My experience at LTX Fest inspired me to reflect on my personal journey starting DiveIn as a Latino founder, on the incredible talent in the Latinx community, and on the barriers to more success. The Trump era has been hurtful for our people. From a rise in hate-crimes to cages at the border and all the way to unequal access to opportunity, we're facing huge challenges. But I was reminded by the love, intelligence, and determination our community has for each other over the last few days. Sí se puede!
“I declare that I will stand, I will vote, I will be counted, and my people will be heard.”
These words from Jacqueline Martinez Garcel, CEO of the Latino Community Foundation, were some of the first that greeted me when I arrived at LTX Fest this week. LTX Fest is a celebration of the Latinx community in tech and philanthropy and took place over 4 days last week in San Francisco and Oakland. There were great talks, performances, and presentations on the incredible work Latinx folks are doing every day. LTX fest also provided a space to be vulnerable, to be heard, and, above all, to be inspired. The experience of attending and having the privilege of speaking on the final day really made me think about my personal path and the opportunities and potential the Latinx community has.
As a Latino founder, the road can be lonely and, at times, isolating. It doesn’t always have to be, but sometimes it just is. Especially in San Francisco and Silicon Valley, in the daily flow of doing business, I operate in a tech startup world that is generally a white space. I’m lucky and thankful to get a lot of value out of most of the experiences I have, and I truly love my job, but navigating in an environment where you see so few people like that look like you definitely takes its toll.
One of the things that I find really rewarding, but don’t do enough of, is connecting with other founders and just talking openly about our work and challenges. But one challenge I find that’s particular to my experience is being taken seriously in the first place. This doesn’t seem to come up as frequently for white founders, but when you’re the only person of color in the room during a pitch or a conference, the first question that comes to mind is ‘do I even belong here?’ Self-doubt creeps in and you begin to wonder if you’ve already been written off before you’ve even spoken. That doubt and feeling that you’ll have to work twice as hard for a fraction of the recognition is the last thing you want to think about before meeting potential investors. You learn to adapt but it’s still never easy.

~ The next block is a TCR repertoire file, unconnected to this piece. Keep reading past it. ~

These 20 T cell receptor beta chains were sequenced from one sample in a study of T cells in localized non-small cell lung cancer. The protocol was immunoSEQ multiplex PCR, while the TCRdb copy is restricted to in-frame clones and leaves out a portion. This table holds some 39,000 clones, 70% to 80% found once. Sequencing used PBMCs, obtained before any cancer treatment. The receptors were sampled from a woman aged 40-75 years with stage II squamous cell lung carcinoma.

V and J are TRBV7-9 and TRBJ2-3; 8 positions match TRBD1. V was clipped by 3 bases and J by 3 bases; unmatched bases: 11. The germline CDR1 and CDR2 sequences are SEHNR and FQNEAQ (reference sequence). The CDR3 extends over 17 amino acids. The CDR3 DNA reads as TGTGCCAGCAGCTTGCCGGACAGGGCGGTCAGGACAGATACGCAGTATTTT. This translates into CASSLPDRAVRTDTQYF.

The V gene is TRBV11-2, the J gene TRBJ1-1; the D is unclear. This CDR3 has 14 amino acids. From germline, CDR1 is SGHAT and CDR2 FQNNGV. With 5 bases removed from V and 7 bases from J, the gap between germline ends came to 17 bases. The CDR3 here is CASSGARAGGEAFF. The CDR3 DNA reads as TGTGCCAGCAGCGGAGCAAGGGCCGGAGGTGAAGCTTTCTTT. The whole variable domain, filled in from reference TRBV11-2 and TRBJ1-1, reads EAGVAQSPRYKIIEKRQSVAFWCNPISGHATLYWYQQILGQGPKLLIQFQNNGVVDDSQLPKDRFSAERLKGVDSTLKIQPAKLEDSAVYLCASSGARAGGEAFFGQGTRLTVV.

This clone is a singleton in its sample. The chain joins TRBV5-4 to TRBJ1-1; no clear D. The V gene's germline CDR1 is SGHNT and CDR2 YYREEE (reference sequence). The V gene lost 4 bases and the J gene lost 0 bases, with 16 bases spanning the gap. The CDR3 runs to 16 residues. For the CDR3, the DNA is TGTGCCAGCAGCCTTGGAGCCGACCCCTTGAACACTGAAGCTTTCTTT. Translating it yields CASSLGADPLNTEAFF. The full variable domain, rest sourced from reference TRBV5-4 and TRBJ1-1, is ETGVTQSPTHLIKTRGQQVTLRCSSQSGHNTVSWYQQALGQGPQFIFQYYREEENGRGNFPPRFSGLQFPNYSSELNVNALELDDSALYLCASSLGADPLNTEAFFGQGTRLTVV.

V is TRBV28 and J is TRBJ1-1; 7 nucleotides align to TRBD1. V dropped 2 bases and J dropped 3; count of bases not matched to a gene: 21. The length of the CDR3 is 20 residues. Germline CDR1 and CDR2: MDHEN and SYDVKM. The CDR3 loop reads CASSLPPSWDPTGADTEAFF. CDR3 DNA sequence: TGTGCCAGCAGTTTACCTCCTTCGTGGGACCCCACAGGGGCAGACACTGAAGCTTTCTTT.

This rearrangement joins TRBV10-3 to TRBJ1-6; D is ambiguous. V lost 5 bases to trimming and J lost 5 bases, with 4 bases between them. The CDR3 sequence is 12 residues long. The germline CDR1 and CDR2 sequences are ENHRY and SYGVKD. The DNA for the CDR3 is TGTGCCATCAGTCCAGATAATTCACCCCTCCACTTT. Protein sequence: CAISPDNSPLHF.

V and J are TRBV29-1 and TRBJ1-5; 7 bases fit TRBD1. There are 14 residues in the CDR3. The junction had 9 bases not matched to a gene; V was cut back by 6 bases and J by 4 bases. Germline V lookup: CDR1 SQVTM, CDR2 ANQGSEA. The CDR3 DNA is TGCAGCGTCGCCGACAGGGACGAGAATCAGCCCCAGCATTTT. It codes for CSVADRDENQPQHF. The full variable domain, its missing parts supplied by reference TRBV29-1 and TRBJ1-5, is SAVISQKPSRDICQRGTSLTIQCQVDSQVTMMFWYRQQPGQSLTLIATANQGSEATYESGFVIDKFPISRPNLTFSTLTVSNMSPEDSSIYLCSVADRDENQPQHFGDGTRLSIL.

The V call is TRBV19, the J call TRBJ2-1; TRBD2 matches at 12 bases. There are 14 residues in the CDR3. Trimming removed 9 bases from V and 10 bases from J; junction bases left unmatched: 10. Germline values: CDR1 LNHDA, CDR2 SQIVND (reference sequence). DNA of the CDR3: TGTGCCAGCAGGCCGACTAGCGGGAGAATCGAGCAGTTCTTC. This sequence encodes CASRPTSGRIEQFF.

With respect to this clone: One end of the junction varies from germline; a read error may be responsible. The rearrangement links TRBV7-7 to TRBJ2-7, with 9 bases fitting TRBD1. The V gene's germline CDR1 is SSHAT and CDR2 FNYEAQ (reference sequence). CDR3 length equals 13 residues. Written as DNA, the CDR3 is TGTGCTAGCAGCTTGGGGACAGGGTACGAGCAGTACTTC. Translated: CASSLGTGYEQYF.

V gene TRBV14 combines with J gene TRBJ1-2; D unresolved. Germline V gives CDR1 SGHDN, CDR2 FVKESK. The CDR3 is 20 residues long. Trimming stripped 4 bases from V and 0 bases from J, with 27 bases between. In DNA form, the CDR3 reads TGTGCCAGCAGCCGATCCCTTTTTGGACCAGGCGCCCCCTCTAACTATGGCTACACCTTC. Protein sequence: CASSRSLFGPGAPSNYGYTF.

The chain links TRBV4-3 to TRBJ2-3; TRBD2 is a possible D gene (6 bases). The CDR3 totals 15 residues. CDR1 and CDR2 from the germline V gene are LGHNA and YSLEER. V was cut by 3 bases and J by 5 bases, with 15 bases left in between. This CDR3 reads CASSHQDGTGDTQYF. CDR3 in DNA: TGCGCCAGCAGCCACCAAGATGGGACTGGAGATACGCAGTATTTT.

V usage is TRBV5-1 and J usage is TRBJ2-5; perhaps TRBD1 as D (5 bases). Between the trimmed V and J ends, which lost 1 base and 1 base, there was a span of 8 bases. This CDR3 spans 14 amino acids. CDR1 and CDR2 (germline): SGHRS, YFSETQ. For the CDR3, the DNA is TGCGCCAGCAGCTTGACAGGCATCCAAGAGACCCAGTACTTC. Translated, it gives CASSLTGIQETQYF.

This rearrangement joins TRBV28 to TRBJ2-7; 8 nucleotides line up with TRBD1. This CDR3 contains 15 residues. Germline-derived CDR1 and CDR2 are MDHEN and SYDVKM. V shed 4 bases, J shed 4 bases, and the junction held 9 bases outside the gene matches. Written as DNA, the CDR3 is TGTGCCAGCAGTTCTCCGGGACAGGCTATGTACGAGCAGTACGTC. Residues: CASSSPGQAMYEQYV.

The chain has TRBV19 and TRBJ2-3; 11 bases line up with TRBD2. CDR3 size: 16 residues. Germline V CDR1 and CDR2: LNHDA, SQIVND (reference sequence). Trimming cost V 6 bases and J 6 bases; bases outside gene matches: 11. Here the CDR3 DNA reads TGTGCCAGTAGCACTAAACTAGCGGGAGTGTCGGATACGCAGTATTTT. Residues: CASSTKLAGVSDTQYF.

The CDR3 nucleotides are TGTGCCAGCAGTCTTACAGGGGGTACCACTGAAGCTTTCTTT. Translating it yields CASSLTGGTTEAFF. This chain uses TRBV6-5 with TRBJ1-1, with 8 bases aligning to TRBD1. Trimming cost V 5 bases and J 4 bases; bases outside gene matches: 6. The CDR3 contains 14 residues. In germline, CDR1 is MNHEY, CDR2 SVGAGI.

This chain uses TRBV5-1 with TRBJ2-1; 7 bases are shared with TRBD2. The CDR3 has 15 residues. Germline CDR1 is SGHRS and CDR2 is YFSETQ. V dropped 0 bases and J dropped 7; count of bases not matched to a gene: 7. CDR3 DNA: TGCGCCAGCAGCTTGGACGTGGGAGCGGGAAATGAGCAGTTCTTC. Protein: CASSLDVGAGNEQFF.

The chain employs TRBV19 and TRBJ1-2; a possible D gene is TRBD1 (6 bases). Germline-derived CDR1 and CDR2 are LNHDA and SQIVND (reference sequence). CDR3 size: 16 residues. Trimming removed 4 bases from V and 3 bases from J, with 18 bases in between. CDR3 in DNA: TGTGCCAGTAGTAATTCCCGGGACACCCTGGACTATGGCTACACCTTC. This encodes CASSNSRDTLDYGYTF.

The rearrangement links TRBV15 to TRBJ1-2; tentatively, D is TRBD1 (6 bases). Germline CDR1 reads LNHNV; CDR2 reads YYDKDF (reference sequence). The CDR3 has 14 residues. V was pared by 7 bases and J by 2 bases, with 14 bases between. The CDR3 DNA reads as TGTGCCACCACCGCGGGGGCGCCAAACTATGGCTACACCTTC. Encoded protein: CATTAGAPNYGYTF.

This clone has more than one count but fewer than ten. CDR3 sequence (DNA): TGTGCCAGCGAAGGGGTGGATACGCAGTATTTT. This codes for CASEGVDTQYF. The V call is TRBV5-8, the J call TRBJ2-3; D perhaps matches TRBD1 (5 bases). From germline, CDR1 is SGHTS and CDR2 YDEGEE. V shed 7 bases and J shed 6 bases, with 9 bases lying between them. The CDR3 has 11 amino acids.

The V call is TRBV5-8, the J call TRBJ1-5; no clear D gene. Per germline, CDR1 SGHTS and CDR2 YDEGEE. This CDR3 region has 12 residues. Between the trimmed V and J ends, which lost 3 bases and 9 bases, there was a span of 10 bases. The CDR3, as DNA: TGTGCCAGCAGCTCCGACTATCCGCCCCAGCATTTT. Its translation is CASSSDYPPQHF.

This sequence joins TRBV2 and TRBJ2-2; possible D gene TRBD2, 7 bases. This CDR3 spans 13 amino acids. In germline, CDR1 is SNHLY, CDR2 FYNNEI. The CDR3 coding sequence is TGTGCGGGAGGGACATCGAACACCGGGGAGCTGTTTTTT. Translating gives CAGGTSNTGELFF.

Sadly, so many POC just don’t make it into the room to share their ideas that are just as valuable as everyone else’s. Business opportunities are left on the table and the status quo continues to persist. The numbers speak for themselves: less than 1% of investments in the US go to companies started by Black and Latinx founders. The figures for female and non-binary founders of color are even more grim.
Events like LTX Fest remind me that we as a community truly do have the talent and the drive to demand a seat at the table. It should go without saying, but when you’re frequently the only person of color in so many work situations, being surrounded by talented, driven, and incredibly intelligent POC is just plain inspiring and invigorating.
I’ve come to view the 1% figure as not just depressing, but an insult. It’s an insult because it demonstrates the intentionality behind the unequal access to opportunity that exists in our society. Especially in a state like California where Latinx folks make up around 40% of the population, that 1% figure shows that the business world at large is de facto refusing to mobilize enough resources to minority-run businesses. The doors aren’t being opened because we aren’t knocking. They’re not being opened because institutional racism and bias are locking us out.
Startups are obviously incredibly tough and it’s often hard to take pride in the small wins and progress when there’s always so much left to do. But if there’s one accomplishment I was reminded of at LTX Fest, it’s that Shannon and I, as founders of color, should be proud that we’re even in the arena. With DiveIn, we’re making a product that streamlines local civic engagement and, even though the road ahead of us is long, we’ve beaten odds that never should have existed in the first place. So I’m going to commit to taking more pride in the fact that we’re not knocking on the door and waiting for somebody to open it. We’re kicking in the door in and making ourselves heard.
Special shoutout to all the amazing organizers who put on LTX Fest 2019 and for inviting me to speak. To learn more and support valuable work to uplift entrepreneurship in the Latinx community, be sure to check out the Kapor Center, Latinas in Tech, and the Latino Community Foundation.